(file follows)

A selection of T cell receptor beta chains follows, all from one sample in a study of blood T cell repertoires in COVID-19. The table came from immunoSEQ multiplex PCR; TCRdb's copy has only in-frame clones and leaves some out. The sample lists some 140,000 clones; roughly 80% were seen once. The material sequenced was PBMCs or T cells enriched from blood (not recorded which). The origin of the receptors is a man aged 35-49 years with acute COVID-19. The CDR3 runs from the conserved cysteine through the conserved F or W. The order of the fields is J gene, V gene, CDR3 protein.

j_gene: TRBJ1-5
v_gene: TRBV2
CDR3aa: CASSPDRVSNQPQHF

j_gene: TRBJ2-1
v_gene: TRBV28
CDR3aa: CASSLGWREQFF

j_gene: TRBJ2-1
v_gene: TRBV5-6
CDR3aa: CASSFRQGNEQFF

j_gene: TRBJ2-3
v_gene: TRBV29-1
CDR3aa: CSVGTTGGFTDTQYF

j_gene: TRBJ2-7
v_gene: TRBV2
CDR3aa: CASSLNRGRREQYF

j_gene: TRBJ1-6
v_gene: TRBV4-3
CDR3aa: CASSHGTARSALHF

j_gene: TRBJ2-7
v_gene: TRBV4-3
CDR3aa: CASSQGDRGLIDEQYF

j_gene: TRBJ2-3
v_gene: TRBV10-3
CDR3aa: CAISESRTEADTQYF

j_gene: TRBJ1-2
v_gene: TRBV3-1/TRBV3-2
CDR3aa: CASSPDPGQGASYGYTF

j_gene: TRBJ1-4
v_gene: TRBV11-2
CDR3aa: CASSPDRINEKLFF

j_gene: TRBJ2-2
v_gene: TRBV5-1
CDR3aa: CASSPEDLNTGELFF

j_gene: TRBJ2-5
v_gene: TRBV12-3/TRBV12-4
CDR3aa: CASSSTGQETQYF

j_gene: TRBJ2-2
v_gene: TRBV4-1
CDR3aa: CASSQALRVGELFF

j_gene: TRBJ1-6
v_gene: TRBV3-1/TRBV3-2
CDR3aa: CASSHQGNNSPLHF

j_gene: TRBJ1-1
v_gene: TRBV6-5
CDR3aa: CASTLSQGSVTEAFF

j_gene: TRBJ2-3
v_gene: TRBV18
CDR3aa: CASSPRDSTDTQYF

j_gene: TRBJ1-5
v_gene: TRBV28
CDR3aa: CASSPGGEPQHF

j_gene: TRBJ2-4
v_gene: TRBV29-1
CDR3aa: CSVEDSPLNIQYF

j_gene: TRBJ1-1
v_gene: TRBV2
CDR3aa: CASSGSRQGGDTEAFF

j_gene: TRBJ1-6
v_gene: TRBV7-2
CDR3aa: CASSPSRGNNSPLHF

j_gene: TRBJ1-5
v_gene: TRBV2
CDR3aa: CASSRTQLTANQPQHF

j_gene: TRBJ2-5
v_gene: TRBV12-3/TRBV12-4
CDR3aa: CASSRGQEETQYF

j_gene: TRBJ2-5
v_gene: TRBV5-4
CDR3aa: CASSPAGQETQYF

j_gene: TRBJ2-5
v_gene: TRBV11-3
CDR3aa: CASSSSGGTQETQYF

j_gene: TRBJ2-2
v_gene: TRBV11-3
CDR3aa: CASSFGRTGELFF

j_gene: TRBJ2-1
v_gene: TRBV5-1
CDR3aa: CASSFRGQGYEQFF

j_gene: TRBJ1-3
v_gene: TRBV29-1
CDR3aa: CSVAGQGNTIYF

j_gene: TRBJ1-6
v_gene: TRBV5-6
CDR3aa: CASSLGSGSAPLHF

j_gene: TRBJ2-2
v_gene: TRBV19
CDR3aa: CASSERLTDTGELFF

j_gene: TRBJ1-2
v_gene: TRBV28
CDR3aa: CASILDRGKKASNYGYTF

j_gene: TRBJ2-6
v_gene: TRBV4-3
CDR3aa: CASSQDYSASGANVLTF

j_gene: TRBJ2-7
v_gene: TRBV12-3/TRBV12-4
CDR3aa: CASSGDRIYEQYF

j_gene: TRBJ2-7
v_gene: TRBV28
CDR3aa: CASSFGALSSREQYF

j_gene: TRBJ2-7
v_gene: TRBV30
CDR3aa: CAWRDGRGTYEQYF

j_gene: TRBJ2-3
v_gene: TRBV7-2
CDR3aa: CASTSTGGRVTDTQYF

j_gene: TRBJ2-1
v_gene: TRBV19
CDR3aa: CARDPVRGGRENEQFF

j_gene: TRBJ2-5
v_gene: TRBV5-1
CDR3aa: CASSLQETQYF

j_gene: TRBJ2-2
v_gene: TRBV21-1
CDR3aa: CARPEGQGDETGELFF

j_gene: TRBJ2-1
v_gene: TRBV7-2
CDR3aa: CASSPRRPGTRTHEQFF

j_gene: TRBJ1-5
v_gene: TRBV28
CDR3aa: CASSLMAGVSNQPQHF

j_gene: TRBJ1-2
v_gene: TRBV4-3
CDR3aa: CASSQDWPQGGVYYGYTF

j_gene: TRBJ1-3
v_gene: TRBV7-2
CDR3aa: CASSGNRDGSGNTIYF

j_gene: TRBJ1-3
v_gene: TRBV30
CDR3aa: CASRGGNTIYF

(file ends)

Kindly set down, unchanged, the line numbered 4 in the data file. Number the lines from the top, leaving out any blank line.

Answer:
CDR3aa: CASSPDRVSNQPQHF